XXVII. Much less should it be said, that man, by the above-mentioned acts of divine providence, was forced to sin. For, he sinned with judgment and will; to which faculties, liberty, as it is opposed to compulsion, is so peculiar, nay essential, as to be neither judgment nor will without it. And when we affirm, that God foreordained and infallibly foreknew, that man should sin freely, the sinner could not but sin freely; unless we would have the event not answer to the preordination and prescience of God. And it is so far from the decree of God, in the least to diminish the liberty of man in his acting, that, on the contrary, this liberty has not a more solid foundation than that infallible decree of God.

XXVIII. To make God the author of sin, is such dreadful blasphemy, that the thought cannot, without horror, be entertained by any Christian. God, indeed created man mutably good, infallibly foresaw his sin, foreordained the permission of that sin, really gave man sufficient powers to avoid it, but which could not act without his influx; and though he influenced his faculties to natural or physical actions, without influencing the moral goodness of those actions, all which appear from the event; yet God neither is, nor in any respect can be, the author of sin. And though it be difficult, nay impossible for us, to reconcile these truths with each other; yet we ought not to deny what is manifest, on account of that which is hard to be understood. We will religiously profess both truths, because they are truths, and worthy of God; nor can the one overturn the other; though in this our state of blindness and ignorance of God, we cannot thoroughly see the amicable harmony between them. This is not the alone, nor single difficulty, whose solution the sober divine will ever reserve for the world to come.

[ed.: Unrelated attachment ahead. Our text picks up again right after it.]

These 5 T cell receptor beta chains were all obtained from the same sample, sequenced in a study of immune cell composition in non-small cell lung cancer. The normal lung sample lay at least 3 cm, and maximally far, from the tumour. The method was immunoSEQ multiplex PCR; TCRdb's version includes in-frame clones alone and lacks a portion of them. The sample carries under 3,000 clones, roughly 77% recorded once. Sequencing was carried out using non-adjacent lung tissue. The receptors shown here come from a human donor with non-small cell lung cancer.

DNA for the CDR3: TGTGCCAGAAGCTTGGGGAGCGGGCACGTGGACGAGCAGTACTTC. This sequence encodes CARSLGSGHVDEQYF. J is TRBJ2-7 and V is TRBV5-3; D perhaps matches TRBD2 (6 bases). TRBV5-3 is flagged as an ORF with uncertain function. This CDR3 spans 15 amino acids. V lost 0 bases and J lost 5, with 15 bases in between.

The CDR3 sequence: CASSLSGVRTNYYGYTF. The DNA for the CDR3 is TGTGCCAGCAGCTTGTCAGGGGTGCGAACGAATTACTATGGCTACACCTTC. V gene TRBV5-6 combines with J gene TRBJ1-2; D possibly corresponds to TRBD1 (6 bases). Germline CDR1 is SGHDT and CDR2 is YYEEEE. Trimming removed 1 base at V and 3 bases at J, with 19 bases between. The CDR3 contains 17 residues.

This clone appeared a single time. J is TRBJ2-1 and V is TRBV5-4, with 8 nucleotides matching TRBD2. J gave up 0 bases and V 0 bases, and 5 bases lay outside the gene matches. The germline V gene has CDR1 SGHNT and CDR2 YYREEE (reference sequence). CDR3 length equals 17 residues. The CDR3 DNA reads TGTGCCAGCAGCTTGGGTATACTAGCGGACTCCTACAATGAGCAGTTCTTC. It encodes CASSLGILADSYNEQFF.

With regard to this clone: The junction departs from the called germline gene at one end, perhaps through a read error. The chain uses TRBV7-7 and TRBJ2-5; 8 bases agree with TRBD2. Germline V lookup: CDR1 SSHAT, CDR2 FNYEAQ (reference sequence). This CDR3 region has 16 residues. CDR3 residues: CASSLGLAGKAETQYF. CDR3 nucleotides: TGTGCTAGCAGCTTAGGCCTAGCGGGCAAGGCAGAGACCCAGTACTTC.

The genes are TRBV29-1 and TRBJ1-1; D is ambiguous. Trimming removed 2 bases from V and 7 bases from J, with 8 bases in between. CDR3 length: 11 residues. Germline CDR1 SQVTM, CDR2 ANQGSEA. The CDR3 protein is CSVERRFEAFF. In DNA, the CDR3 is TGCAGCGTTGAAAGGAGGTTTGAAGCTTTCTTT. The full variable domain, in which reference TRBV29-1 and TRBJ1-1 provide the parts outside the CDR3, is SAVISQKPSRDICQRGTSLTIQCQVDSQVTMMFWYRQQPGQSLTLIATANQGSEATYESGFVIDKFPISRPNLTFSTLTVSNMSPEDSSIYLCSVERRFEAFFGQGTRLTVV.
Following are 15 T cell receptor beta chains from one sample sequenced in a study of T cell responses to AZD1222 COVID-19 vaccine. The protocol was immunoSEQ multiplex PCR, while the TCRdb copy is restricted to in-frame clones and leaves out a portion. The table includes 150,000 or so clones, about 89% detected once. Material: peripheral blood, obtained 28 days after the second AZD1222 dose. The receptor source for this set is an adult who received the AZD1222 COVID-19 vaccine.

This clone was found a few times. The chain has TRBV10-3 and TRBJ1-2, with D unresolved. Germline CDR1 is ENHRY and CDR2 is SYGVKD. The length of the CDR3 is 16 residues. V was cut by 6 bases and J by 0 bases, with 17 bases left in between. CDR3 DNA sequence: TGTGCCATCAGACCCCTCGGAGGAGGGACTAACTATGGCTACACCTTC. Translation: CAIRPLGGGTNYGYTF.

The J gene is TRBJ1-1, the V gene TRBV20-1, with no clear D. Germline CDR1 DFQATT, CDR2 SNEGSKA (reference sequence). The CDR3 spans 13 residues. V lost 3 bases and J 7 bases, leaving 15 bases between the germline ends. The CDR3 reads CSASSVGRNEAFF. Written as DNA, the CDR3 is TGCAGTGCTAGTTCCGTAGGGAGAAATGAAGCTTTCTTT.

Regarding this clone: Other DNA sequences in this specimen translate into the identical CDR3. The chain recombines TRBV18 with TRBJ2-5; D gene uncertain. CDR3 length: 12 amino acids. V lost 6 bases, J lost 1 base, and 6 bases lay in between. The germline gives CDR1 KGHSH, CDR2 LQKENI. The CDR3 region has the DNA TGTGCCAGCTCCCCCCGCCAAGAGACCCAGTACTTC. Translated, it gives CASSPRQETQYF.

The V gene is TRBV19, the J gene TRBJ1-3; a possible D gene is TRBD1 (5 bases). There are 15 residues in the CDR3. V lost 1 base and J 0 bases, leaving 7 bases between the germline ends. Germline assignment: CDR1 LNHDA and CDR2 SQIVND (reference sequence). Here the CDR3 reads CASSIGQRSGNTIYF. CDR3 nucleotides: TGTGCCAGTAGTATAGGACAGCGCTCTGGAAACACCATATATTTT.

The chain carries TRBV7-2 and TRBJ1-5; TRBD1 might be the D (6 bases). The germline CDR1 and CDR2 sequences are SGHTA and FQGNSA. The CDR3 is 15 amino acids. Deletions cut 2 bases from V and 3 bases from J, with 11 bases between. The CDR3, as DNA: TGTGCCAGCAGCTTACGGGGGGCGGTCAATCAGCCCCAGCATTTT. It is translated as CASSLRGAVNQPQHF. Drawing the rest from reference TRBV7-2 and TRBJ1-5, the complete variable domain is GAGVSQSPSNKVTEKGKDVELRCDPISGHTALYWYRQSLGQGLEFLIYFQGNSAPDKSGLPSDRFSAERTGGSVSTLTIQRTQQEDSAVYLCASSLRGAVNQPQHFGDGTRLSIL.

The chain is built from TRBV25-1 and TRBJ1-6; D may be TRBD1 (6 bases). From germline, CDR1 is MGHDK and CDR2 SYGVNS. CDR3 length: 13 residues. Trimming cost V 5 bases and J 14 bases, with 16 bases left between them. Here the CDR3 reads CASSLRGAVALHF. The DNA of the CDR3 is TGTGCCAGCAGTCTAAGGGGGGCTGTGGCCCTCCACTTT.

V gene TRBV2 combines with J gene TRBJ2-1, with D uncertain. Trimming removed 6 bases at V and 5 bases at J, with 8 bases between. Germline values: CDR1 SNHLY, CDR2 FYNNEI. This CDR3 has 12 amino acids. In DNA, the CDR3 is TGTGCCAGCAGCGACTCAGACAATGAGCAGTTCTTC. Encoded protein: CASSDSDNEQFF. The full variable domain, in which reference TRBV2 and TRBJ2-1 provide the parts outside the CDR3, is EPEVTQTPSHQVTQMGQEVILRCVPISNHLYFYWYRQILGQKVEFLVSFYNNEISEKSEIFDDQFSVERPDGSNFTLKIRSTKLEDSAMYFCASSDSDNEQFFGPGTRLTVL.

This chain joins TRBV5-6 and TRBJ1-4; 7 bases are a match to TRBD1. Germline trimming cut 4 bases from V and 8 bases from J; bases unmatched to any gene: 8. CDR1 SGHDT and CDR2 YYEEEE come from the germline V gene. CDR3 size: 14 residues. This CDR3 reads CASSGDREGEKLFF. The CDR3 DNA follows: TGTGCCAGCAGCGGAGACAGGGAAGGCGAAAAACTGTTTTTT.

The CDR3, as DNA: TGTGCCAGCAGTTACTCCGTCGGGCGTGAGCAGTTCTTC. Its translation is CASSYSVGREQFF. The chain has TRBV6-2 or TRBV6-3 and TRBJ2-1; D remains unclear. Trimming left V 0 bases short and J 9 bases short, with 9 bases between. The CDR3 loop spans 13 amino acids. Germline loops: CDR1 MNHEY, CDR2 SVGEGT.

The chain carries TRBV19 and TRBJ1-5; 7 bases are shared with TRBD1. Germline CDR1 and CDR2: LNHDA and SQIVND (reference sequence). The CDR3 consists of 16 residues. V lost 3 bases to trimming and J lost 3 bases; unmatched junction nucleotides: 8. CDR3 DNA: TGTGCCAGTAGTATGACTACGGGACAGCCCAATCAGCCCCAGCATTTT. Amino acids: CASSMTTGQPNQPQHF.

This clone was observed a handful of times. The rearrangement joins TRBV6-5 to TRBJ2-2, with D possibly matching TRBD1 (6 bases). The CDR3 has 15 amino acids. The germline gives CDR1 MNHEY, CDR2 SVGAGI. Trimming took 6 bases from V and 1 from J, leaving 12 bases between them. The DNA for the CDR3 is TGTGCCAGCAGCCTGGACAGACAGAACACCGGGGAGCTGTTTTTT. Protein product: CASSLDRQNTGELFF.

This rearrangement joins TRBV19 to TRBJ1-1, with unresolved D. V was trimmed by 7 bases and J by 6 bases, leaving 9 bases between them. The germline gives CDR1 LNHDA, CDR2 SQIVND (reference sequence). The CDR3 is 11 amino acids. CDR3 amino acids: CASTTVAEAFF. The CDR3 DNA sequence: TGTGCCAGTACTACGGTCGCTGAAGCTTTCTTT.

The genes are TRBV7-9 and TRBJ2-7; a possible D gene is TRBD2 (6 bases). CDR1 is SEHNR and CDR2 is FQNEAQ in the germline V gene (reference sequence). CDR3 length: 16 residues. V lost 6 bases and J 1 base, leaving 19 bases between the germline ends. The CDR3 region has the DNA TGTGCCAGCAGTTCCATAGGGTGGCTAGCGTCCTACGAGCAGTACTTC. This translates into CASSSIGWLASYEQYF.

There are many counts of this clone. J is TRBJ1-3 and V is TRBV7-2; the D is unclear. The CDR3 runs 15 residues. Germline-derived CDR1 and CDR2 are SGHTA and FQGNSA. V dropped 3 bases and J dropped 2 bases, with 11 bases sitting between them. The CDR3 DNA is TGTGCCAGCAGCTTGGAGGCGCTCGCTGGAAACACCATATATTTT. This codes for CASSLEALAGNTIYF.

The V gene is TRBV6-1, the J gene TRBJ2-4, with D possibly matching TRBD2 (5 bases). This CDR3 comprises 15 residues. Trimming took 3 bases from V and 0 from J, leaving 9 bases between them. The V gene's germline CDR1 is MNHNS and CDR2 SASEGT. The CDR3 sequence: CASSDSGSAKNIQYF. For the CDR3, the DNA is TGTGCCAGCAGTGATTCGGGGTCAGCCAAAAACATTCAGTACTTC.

XXIX. This is certain, that by this permission of sin, God had an opportunity of displaying his manifold perfections. There is a fine passage to this purpose in Clemens, Strom. lib. i. which with pleasure we here insert. "It is the greatest work of divine providence, not to suffer the evil arising from a voluntary apostacy, to remain unuseful, or in every respect to become noxious. For it is peculiar to divine wisdom and power not only to do good (that being, to speak so, as much the nature of God, as it is the nature of fire to warm, or of light to shine) but much more, to make the evil devised by others, to answer a good and valuable end, and manage those things which appear to be evil to the greatest advantage."